A tented chalet at Wakene Beach Estate. Pictures: Viv Richards
A tented chalet at Wakene Beach Estate. Pictures: Viv Richards
Sunset over Lagoa Sugi seen from the Sunset Shack.
Sunset over Lagoa Sugi seen from the Sunset Shack.
Snorkelling at Frederico's beach.
Snorkelling at Frederico's beach.
An aerial view of the Wakene Beach Estate at Ponto Malongane in Mozambique.
An aerial view of the Wakene Beach Estate at Ponto Malongane in Mozambique.

Viv Richards

 

Maputo - I have always held a misconception of this place in Mozambique called “Ponta” as a place for people who aren’t serious Moz travellers.

We have always spent our fishing holidays in the quieter and less tourist-oriented beach towns, much further north.

But I was pleasantly surprised. Ponta do Ouro (Cape of Gold) and neighbouring Ponta Malongane (Place of Children) have a rustic, cosy, casual, endearing charm, and you definitely feel that you are in another country.

Driving from Durban to Ponta Malongane takes about six hours, and once across the border, don’t expect any official signposts.

The tar ends suddenly, and the sandy tracks appear confusing at first, but they’re mostly just deviations from two main roads: one goes straight (north) to Maputo but you will need to take the right hand road (east) to Ponta.

The right-hand tracks split - the right-hand fork leads to Ponto do Ouro and the other to Ponto Malongane and Ponta Mamoli.

You’ll definitely need a 4x4. Our trusty Land Rover pulled out a Fortuner, a Nissan bakkie and a Land Cruiser towing a BMW X6 out of the sand in one day. The secret - let your tyres down to at least 1.8 bar, and make sure you are in the appropriate gear to deal with each situation. Select low range where necessary.

The drive to Ponta Malongane is a fun one, with beautiful views of the turquoise ocean, and a huge variety of fabulous local bars and restaurants along the way. The people are always friendly and ready for a chat. A few of the local 2M beers (pronounced Dosh Em) and RnRs (rum and raspberry) were compulsory refreshments to accompany some delicious prawn rissoles and piri-piri pau (bread) along the way.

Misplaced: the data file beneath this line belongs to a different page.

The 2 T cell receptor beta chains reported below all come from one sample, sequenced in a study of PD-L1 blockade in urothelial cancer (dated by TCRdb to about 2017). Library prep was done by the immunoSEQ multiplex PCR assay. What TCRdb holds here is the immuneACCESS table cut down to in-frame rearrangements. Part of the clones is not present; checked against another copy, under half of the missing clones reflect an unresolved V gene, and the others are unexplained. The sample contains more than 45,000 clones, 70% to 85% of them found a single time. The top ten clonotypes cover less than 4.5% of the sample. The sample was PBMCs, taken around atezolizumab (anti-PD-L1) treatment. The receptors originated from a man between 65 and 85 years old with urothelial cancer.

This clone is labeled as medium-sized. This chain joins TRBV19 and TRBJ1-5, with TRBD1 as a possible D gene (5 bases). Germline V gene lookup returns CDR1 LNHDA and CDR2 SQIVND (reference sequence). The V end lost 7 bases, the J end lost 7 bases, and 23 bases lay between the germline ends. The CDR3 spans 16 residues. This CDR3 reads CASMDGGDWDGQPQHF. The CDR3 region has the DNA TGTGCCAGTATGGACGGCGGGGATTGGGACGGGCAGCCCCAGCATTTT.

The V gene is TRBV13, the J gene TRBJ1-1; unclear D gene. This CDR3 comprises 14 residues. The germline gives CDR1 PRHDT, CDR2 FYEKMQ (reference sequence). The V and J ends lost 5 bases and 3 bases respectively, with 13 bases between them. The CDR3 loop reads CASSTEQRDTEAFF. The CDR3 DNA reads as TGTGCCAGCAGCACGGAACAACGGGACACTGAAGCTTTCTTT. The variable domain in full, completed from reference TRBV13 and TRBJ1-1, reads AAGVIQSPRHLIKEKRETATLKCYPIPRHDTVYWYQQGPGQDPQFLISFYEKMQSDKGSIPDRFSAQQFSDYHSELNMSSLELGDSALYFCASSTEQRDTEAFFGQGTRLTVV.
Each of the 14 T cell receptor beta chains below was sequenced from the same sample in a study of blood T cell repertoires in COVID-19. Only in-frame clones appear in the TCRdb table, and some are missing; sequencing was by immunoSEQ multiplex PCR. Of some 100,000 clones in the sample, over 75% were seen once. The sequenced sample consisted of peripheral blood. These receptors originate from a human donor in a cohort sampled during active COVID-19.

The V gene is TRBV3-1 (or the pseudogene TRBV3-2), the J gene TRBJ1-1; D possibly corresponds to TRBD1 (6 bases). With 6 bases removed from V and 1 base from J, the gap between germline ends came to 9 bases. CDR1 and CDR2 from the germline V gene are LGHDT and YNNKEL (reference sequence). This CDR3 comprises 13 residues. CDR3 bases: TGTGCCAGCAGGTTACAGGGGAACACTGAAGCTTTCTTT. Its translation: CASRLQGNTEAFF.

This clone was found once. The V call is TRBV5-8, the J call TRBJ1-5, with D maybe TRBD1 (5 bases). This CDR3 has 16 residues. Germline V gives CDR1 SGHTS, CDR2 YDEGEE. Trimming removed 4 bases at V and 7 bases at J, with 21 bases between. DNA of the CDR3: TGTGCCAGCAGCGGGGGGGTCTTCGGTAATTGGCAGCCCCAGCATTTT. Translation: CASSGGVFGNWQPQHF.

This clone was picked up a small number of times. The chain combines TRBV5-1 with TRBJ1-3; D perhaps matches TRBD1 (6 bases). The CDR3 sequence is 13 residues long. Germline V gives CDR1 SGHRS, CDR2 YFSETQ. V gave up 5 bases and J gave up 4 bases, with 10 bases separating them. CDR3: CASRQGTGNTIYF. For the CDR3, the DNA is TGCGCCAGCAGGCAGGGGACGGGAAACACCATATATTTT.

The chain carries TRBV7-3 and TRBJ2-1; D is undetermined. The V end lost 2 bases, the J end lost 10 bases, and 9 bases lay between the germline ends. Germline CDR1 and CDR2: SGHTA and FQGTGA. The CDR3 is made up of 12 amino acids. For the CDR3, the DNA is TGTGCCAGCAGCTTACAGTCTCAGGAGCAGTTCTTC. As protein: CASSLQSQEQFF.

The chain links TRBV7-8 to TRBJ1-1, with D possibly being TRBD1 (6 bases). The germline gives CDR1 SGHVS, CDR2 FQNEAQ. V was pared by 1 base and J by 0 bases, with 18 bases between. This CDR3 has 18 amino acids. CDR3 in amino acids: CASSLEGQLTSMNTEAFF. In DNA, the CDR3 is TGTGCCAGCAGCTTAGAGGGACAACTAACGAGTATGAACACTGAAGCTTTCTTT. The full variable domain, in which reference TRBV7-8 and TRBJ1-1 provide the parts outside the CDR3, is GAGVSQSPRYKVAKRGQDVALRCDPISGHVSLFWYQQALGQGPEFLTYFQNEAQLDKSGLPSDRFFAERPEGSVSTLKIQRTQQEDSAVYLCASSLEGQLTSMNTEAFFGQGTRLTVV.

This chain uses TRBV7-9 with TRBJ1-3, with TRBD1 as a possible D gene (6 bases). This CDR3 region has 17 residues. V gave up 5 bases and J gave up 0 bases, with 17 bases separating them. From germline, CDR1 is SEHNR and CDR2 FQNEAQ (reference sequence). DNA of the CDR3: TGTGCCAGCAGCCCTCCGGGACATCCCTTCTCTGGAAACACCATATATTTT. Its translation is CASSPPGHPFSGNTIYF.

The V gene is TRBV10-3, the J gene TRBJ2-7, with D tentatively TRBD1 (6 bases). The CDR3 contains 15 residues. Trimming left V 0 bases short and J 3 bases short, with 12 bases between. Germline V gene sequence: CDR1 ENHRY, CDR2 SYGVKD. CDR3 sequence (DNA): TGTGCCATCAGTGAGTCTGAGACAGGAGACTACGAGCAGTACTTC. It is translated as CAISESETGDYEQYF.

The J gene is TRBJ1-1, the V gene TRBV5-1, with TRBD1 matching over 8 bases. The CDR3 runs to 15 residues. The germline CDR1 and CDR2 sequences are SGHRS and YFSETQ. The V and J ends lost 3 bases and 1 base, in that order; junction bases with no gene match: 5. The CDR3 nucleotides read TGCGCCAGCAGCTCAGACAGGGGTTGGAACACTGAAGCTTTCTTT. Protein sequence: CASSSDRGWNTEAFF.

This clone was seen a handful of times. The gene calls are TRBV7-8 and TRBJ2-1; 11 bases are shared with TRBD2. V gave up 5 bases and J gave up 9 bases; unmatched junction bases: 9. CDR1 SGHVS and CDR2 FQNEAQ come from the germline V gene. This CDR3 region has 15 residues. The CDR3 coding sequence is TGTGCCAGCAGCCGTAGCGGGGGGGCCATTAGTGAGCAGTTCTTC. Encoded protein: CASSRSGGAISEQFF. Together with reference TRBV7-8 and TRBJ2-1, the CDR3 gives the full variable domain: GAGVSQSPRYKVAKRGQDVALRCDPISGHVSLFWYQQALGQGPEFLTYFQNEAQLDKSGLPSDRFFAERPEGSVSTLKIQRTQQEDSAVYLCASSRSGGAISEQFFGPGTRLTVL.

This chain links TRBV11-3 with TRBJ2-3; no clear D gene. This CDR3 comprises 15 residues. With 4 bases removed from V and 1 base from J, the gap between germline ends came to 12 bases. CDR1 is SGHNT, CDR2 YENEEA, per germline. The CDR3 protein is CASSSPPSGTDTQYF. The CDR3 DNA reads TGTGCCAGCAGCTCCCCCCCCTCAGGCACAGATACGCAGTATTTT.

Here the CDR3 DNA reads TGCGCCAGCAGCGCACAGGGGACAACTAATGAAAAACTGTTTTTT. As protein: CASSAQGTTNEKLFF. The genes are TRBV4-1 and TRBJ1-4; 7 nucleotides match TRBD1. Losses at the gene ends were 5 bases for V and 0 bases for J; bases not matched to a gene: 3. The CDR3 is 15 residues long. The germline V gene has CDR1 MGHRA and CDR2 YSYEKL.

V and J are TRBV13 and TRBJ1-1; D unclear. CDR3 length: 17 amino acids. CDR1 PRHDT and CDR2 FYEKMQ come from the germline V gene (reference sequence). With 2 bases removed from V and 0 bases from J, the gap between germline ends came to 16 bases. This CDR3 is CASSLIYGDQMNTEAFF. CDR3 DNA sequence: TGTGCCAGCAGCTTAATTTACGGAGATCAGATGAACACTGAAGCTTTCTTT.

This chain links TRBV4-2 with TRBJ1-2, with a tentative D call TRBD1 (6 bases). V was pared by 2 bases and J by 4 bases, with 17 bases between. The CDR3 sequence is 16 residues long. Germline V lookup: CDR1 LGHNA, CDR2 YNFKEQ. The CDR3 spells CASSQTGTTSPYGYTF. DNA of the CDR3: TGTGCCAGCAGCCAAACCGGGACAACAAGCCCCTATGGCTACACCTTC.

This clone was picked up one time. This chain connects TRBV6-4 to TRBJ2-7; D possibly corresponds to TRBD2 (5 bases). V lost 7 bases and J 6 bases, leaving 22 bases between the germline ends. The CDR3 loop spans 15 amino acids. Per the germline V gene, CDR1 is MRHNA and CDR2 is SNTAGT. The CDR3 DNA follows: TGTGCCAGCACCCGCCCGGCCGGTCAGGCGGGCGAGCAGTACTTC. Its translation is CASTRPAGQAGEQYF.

There is also no shortage of curio stalls, selling beautiful, hand carved wooden items.

Wakene Beach Estate is extremely well signposted from the border, and that alone should have given us a hint of what was to come. Accommodation ranges from camping to private beach mansions. The campsites are private and immaculate - each with its own spotless ablution facilities and well thought-out kitchen. But the prize must be the luxury bush tents.

We had our choice of three spacious tents, all connected by wooden walkways. Each fully serviced tent has its own deck. The central indoor/outdoor living area was the place to be, with its fully equipped kitchen, spacious scullery, two showers and three toilets. The tents were extremely well appointed, with great attention to detail.

Protected from rain or wind by glass doors all round, the deck gave us the feeling that we were suspended above the canopy of trees, with 180º sea views. Truly breathtaking.

It was from this deck that we watched the plops, splashes and sprays of humpback whales in the waves for hours and hours. It felt like they were putting on a special show for us, with their massive bellies, fins and tails coming right out of the water.

Wakene Beach Estate is also home to incredible bird life, encouraged by the careful and sensitive preservation of pristine indigenous forest vegetation.

The estate is rich in wildlife if you open your eyes to it, as we saw red-tailed squirrels near the campsite, and the vervet and samango monkeys watched us from the trees near the deck.

One evening, after watching the spectacular sunset over Lagoa Sugi (Lake Sugi) at the Sunset Shack, we drove home in the dark to find a conflagration of dancing fireflies to welcome us at the foot of the wooden steps to the tented camp. Magical.

We were lulled to sleep with soft rain bouncing on the roof of the tent, and the cry of bush-babies in the distance.

It is a bird-watcher’s paradise and we were lucky enough to encounter the beating bush warbler, puffbacks, little egrets, bush black caps, sunbirds and little bee eaters, among others.

But the highlight of our weekend was watching a sombre greenbul, bathing in the droplets of rain that had collected overnight in the leaves of the tree outside our tent, with the golden glistening sunrise as a backdrop.

We would go back in a heartbeat.

* Call 081 417 6666/082 494 1047 and visit www.wakene.co.za

Be sure to follow the travel tips when visiting.

Independent Traveller